7. Do not allow Facebook to use your personal information for advertising purposes

This one has a lot of people upset.  Have you seen those ads on the sidebar with your friend’s pictures and some product?  By default Facebook allows advertisers to be able to target their ads according to the user’s profiles, but you can change this is you want.

These are some basic steps to help protect your Facebook account and identity from hackers and thieves.  A lot of this involves common sense, but the internet is always changing and new threats are coming up all the time.  Be sure to protect yourself and your family from these security threats so you don’t become another statistic.

cc licensed flickr photo shared by CarbonNYC

Jon Phillips

Jon Phillips

Jon Phillips is a writer for www.SafeIdentityProtection.com.  You can read some reviews on the best identity protection services available today at this site, and find... Read Full Bio
Jon Phillips

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  • I would add stuff like enable httpS browsing and log out after each session.

  • Jon

    Absolutely. Glad you mentioned logging out. This is probably one of the most common ways people get their Facebook accounts hacked, especially if they use the public library to check their Facebook. You should make it a habit of logging out of anything you have to log into.

  • Anonymous

    I think accepting only known friends will solve this problem completely and keeping more than one email address also helps.
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  • well.. lots of those tips seem to be obvious.. especially this one […] Only accept friend requests from people you know […]
    but in fact all those simple things can be quite effective if you do them.. so even if you do not believe and think that this is not enough.. you maybe right, but yu need something to start with anyway so why not from those?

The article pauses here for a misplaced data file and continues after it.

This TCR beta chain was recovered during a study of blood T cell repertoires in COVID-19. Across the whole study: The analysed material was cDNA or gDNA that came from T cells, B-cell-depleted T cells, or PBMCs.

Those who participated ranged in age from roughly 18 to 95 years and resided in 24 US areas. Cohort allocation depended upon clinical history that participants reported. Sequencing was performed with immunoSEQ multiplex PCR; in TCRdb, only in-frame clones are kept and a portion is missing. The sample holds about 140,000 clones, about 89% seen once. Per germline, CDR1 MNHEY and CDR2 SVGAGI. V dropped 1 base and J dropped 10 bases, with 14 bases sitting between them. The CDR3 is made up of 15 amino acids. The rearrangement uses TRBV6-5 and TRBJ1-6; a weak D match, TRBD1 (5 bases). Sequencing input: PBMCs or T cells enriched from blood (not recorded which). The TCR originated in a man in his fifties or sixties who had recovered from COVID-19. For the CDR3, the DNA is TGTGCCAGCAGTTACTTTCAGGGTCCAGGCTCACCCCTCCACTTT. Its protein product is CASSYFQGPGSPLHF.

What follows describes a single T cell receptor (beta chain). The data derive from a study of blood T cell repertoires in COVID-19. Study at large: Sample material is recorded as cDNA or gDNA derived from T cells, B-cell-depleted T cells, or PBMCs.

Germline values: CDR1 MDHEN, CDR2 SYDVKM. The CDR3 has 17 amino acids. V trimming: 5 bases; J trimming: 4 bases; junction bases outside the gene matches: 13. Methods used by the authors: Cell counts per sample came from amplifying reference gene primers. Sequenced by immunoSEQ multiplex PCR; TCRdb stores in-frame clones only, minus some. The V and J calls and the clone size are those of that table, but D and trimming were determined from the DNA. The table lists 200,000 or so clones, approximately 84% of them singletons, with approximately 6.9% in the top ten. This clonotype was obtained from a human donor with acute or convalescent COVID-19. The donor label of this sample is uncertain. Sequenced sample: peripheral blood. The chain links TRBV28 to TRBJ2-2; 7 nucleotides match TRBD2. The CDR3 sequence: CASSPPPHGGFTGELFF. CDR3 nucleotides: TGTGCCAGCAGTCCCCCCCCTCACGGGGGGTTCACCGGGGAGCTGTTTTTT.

• All you need to do is to change your privacy settings to maximum protection that even your acquaintances won’t see any of your information.

  • Jon, this is a great post! I just hoped I’ve stumbled upon this earlier, before my friend’s facebook account got hacked. I also heard a lot of stories from acquaintances whose accounts were also scammed. However, I find it difficult to follow tip #3 as I have a difficulty remembering passwords if I’ll have a different one for each account that I have. And I’m sure that I am not alone with this. I hope you can suggest of ways for us to handle such glitch. Thanks!

  • Thanks for this great article Jon. Most often than not, a lot of people like me tend to overlook the simplest and most basic things to remember when using Facebook. Just a quick question, there was one instance, where my friend sent a link through chat in FB. Thinking that it was really from him, I clicked on it only to find out that it’s like a virus or something coz after I returned to home page (after being linked to a number of pages) I found the same message being sent through chat by me even if I did not. I logged out and logged back in repeatedly but the same thing happened. It disappeared the next day though. I was just wondering what happened and should I disable my account coz I’m still using it up until now. I’d appreciate if you could enlighten me on this. Thanks!=)